Recently I had a seizure. I had a seizure because I am epileptic. Just to clarify, I’ve been epileptic for more than a couple decades now.

When I had this recent seizure, I cut my eyebrow open in a couple places and had to go to a hospital to get stitches. At the time I was sure I didn’t need stitches but now that they are out and I can see the marks, I realize I did. I also have two new scars to add to my growing collection of facial mutilations.

The doctor who eventually saw me at the hospital did not exactly have the best bedside manner. He asked me about what happened, what I remember, who I am. I answered appropriately and accurately (I had been lucid before the paramedics arrived at my apartment). Then… then…

Him: “What was your aura?”

Me: “I don’t have auras.”

Him: “You have epilepsy, an aura happens before a seizure.”
Me: “Yes, I know what an aura is. I had them when I was younger but I do not now.”

The doctor shook his head at me. It got even better.

Him: “Do you know what triggered it?”

Me: “I don’t have triggers.”

Him: “You have epilepsy, seizures are caused by triggers.”

Me: “Yes, I know what triggers are. I don’t have them.”

It gets better.

When he asked me what I was doing the night before, I said I had been having drinks with a friend. That was the turning point. As he shook his head at me he said “Well, there’s your trigger. If you weren’t drinking you wouldn’t have had the seizure.” I calmly explained to him that I socialize with friends regularly and sometimes that includes drinks. If every time I had a drink that I had a seizure, then I would just live in the hospital. He didn’t think that was funny. I thought it was hilarious and at the same time, it was absolutely not the first time I’ve had that conversation.

At that point, it completely escalated to where he was lecturing me on what I can and cannot do because I have epilepsy (beyond just having drinks). He had all the answers. Somewhere in a textbook he had read a chapter on neurological condition (maybe even a whole chapter on epilepsy) and so he knew what I should and should not be doing. When I asked him how old he was, the answer was “30”. Now, I am sure he is brilliant. To be working in an emergency room at the age of 30 as a doctor, that’s very impressive. But I wasn’t there to be impressed. I was there to get stitches, not to be lectured on a condition that he was 8 years old when I started experiencing. He just could not fathom that I didn’t follow his textbook and I was mad that he wasn’t respecting that my 22 years of being epileptic might result in some knowledge about the condition.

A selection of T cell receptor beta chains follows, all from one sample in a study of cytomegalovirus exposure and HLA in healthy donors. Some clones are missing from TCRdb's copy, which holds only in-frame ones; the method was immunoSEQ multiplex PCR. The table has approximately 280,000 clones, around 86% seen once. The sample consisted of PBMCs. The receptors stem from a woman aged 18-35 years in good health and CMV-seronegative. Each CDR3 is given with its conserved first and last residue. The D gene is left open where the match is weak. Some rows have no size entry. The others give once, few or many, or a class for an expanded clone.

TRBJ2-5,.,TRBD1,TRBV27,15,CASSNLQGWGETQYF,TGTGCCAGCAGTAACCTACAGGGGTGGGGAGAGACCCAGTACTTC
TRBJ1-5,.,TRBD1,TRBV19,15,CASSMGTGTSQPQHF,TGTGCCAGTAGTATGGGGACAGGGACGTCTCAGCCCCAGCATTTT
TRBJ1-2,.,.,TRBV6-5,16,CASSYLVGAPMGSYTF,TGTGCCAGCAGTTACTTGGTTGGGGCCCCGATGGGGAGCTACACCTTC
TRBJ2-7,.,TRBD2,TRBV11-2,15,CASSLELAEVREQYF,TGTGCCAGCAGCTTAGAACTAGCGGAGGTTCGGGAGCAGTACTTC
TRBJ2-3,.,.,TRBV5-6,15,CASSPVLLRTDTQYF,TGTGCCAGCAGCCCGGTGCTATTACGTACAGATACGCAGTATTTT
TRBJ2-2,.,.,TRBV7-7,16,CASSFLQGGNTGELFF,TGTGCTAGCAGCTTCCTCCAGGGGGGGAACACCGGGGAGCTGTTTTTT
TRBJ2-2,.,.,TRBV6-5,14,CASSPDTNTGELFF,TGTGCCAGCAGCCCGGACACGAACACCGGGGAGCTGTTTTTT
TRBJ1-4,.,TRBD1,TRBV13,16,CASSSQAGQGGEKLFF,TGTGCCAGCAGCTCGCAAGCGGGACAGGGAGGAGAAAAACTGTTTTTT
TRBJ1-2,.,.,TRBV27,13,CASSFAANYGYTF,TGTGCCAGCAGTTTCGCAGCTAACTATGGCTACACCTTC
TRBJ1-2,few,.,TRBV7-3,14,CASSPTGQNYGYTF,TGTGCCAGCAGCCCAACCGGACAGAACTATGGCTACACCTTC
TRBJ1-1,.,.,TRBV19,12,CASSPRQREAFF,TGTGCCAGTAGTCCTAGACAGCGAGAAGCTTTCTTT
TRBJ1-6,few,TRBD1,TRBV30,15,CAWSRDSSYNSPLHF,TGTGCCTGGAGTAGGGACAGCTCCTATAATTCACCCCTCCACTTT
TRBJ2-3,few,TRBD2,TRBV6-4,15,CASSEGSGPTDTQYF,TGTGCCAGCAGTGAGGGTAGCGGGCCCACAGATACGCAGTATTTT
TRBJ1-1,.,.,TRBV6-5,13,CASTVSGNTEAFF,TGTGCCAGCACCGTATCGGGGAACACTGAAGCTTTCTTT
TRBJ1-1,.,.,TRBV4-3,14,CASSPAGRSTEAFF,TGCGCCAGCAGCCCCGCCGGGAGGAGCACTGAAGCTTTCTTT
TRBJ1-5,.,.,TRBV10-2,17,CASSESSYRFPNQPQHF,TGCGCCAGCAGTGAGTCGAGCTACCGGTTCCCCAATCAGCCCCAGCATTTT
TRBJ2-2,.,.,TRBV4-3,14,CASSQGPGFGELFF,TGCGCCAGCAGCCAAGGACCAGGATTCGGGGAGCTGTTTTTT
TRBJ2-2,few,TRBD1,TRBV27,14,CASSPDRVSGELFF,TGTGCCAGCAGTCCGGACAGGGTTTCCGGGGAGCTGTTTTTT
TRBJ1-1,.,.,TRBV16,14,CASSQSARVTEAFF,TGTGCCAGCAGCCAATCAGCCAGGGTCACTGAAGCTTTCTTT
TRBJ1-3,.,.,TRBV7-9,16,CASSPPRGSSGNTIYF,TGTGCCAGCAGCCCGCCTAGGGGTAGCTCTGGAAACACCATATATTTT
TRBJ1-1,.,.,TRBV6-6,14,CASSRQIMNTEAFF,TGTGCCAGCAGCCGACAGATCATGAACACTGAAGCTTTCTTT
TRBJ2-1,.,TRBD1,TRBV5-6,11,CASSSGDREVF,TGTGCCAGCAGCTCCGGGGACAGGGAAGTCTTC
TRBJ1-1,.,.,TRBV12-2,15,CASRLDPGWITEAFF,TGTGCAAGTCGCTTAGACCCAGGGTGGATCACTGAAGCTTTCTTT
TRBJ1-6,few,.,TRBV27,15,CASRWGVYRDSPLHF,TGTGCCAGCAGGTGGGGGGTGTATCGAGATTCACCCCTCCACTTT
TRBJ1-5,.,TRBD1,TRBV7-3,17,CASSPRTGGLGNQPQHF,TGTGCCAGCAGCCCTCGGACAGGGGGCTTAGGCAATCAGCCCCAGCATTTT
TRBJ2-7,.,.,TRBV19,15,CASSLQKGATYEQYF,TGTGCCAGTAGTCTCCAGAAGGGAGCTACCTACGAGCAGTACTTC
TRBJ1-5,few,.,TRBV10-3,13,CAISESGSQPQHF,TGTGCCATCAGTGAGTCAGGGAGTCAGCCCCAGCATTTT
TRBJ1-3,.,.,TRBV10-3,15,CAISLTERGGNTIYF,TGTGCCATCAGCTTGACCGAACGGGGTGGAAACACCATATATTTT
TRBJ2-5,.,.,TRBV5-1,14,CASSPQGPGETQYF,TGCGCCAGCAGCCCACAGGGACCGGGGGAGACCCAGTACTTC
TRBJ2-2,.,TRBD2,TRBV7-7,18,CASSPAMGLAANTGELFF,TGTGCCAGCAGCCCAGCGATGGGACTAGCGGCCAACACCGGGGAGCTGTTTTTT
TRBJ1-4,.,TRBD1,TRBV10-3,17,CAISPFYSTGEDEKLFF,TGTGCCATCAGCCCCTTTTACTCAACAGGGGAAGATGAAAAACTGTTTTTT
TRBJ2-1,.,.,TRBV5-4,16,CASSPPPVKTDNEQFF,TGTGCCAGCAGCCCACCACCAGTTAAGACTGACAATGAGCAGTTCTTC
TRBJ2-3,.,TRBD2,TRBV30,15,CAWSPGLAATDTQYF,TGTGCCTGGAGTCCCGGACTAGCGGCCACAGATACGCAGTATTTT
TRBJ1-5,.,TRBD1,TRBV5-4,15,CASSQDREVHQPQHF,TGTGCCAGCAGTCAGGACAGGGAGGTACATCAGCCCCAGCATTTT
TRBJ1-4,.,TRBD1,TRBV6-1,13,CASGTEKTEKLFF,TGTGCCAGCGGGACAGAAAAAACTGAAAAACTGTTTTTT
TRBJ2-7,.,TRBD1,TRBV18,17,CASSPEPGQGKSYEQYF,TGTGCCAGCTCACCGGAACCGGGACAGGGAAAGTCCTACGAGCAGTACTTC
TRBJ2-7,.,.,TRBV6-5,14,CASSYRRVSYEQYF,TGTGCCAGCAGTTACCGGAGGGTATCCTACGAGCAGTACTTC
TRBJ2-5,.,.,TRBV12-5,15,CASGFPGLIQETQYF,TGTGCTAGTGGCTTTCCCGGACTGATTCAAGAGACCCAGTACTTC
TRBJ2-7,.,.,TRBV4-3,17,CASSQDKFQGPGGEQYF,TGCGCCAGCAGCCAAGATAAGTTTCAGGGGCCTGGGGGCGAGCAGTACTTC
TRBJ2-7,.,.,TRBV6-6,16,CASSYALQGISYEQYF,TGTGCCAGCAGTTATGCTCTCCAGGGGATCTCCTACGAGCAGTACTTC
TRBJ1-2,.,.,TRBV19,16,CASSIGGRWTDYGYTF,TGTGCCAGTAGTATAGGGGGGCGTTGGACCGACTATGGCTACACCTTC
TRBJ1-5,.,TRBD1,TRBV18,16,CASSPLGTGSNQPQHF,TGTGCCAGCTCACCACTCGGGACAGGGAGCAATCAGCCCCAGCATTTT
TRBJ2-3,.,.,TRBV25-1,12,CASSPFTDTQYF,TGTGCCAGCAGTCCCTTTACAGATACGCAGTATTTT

So, I called him “Doogie Howser” (which he probably didn’t get because he was barely alive when that show was running). I told him to do the stitches and let me go home. He left the room, someone else did the stitches and I insisted on being discharged. As I mentioned before, this is not the first time this has happened. A friend of mine in Calgary came to the hospital with me and while the doctor was lecturing me, she clarified to him why he was wrong.

Yes, medical professionals work very hard to be in their position. There is a huge range of knowledge that they have to absorb and a strong sense of dedication to vocation in order to be successful. That doesn’t mean they know everything. That doctor was 6 years younger than me. He would have been 8 years old when I started having to learn about my condition. Just because he has a title does not mean he knows more than I do about my own body and my own brain.

I listen to my neurologist and my neurologist listens to me. We talk about what is happening and what solutions may be. I think he has been proud of the accomplishments I’ve done and I think he is wonderful for being willing to accept that each condition is different for every person (one of many reasons). This was from the very beginning and I knew he was great because he listened to all the things I thought of, that I wanted to do or try and helped me find ways to do them. When I didn’t like a medication, he listened to me about why and what would be an alternative option.

The important thing here is the listening. The emergency room doctor wouldn’t listen when I was telling him about something I’ve known for 22 years. My neurologist is one step away from sainthood because he does hear me. My brain and my body are still mine and I am not a textbook or a lab rat to be tested on. My condition is not the same to me as it is for each other person. I might be a statistic but that doesn’t mean I have to be treated like I don’t know what is happening.

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